Demonising doctors for possible errors will make healthcare and medical practice more dangerous, Rotunda Hospital conference told - 12 September 2013
Demonising medical professionals for possible errors in obstetrics and birth injuries will only make healthcare and medical practice more dangerous, a conference on Cerebral Palsy prevention was told today. Open and honest communication about adverse events was essential for learning and to help prevent further birth injuries within our maternity hospitals.
The remarks were made by Michael Boylan, of Augustus Cullen Law, speaking at a unique conference involving clinicians, families, solicitors and public agencies held today (12th Sept) in The Rotunda Hospital in cooperation with the State Claims Agency.
Cerebral Palsy arising from lack of oxygen to the brain at the time of birth is one of the more common birth injuries. About 6-8 cases each year (10-15%) of all cerebral palsy cases happen because of asphyxia – and many of them are preventable. It costs the State on average €45m each year in litigation - equal to the annual budget of a busy maternity hospital.
Dr Sam Coulter-Smith, Master of the Rotunda, said that absence of senior clinicians in labour wards was a substantial contributor to these injuries happening at time of birth.
"Junior doctors and other personnel lacking the necessary experience and seniority are being asked to make decisions surrounding the birth and the healthcare of the mother and baby. There needs to be 24/7 cover of labour wards by senior consultants to address this problem. Given how current consultant contracts are structured whereby they are available only from 8am-8pm, and on-call for the remainder of the time, assembling a team in the necessary time when an emergency arises is sometimes very difficult."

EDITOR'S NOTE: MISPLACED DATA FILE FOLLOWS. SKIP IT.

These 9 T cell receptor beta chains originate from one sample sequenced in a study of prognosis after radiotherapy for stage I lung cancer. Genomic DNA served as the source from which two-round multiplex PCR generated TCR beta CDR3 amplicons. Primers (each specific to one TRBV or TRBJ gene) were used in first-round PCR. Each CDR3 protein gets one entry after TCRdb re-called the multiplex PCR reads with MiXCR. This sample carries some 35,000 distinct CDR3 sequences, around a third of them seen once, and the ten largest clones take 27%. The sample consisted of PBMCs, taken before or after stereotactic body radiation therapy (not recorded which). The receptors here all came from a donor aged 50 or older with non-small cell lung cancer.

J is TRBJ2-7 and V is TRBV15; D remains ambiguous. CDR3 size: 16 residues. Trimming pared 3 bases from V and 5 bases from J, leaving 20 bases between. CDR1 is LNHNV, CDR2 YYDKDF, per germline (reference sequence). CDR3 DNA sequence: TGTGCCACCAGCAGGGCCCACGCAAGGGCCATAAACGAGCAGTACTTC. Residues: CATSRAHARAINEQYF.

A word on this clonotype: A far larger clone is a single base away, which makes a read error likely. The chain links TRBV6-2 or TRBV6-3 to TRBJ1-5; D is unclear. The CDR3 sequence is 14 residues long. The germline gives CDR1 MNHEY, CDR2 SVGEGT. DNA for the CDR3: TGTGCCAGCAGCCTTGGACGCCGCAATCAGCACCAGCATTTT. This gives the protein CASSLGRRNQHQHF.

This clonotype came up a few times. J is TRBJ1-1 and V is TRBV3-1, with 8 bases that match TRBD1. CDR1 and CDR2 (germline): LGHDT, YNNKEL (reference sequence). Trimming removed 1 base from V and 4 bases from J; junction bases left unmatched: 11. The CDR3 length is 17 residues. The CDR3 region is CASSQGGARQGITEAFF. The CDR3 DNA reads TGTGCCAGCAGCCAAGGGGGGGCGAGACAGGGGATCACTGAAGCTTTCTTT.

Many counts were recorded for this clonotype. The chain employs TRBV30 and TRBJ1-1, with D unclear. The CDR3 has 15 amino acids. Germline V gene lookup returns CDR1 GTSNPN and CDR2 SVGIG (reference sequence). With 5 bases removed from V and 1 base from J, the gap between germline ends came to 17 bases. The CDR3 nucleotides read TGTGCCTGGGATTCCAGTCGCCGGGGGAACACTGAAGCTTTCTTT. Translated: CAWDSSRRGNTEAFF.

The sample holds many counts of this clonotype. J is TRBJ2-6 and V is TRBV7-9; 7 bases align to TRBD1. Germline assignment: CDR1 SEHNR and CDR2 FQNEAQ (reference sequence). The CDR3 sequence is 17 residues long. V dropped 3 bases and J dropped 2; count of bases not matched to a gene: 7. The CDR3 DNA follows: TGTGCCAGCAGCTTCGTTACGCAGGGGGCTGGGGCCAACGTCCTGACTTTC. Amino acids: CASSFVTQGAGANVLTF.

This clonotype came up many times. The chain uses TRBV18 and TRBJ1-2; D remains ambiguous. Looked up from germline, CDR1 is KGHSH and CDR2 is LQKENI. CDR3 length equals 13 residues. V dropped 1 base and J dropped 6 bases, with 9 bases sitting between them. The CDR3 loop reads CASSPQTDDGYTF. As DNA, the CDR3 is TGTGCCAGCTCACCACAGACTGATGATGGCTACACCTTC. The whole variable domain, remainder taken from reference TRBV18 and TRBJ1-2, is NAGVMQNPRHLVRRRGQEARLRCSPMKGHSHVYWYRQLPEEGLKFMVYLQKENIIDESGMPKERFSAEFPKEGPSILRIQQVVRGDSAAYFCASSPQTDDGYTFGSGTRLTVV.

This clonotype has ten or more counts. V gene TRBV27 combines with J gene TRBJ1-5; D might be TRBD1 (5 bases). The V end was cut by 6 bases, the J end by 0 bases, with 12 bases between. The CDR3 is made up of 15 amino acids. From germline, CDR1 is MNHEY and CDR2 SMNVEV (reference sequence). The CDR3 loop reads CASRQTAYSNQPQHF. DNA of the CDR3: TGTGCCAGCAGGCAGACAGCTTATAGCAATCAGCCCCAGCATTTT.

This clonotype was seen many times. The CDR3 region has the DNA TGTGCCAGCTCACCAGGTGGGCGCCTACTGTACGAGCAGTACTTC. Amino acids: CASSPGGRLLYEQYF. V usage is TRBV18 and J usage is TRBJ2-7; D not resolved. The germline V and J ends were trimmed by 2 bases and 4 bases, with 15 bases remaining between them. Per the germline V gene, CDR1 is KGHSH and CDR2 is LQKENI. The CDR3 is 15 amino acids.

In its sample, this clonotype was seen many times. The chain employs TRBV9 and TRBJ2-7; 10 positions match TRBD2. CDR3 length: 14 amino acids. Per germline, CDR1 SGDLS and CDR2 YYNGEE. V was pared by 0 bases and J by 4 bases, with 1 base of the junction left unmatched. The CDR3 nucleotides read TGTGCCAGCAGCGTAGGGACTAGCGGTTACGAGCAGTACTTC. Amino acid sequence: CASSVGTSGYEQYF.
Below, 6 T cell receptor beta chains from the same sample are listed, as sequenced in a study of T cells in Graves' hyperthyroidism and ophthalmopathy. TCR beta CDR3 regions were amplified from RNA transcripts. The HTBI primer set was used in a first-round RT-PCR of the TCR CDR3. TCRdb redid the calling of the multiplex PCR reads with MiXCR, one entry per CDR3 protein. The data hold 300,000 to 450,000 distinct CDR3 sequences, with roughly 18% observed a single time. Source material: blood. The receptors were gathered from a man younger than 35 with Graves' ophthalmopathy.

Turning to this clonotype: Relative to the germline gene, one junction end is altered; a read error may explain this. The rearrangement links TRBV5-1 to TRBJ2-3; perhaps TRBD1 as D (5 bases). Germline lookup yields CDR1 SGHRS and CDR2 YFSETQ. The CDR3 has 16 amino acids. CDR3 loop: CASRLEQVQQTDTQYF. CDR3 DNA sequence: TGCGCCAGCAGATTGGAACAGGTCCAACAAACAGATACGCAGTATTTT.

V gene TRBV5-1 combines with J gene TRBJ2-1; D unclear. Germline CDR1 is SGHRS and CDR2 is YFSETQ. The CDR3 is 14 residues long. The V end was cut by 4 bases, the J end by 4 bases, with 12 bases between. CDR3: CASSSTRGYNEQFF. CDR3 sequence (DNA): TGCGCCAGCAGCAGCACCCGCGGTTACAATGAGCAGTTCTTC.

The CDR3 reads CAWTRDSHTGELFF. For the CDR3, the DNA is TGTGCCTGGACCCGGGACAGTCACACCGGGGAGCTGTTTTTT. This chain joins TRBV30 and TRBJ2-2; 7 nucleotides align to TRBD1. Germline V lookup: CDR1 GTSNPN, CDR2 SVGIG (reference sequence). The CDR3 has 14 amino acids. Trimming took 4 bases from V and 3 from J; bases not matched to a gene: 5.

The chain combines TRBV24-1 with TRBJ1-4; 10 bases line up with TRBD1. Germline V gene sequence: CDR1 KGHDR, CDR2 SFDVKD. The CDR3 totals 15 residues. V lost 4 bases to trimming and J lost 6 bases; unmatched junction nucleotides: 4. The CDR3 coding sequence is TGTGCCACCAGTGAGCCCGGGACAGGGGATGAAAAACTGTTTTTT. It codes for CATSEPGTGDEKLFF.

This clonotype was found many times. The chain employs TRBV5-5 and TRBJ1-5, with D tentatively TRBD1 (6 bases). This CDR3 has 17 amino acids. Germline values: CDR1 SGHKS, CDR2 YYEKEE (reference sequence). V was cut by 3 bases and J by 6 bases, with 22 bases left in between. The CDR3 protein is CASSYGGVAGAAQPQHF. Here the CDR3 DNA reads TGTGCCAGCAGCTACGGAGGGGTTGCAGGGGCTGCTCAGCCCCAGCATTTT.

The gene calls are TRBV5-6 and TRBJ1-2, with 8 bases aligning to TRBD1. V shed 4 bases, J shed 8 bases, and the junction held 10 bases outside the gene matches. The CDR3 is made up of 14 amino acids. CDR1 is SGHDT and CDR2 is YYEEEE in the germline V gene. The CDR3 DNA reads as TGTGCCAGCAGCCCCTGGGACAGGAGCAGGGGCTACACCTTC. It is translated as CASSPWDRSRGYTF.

Dr.Coulter-Smith said that the purpose of the conference was to bring together a range of voices across the issue and focus on preventing and reducing the number of cerebral palsy injuries due to birth asphyxia every year.
The cost in human terms of cerebral palsy is enormous for the children and their parents. The conference heard from William and Kay Dunne, whose child, William, suffered cerebral palsy when he was born in Holles Street in 1982. They talked about what had occurred and their experience of the legal case they took - the first birth-related medical negligence case in the state.
Dr Peter McKenna, Clinical Director of the Rotunda, said the Dunne's testimony was essential to building understanding and approach to birth injuries for medical professionals. He acknowledged that the Dunne's story may well make medical professionals uncomfortable, but more importantly, it would make them think.
"If we're so smart, how come we cost so much? Cerebral Palsy litigation cases make up the smallest number of cases brought against the State Claims Agency, but they represent the biggest cost, (60%) because of the injuries involved, and the length of time taken to resolve the cases. We have to be able to improve on that, both in reducing the human cost for children and their families, as well as the costs to the State," he said.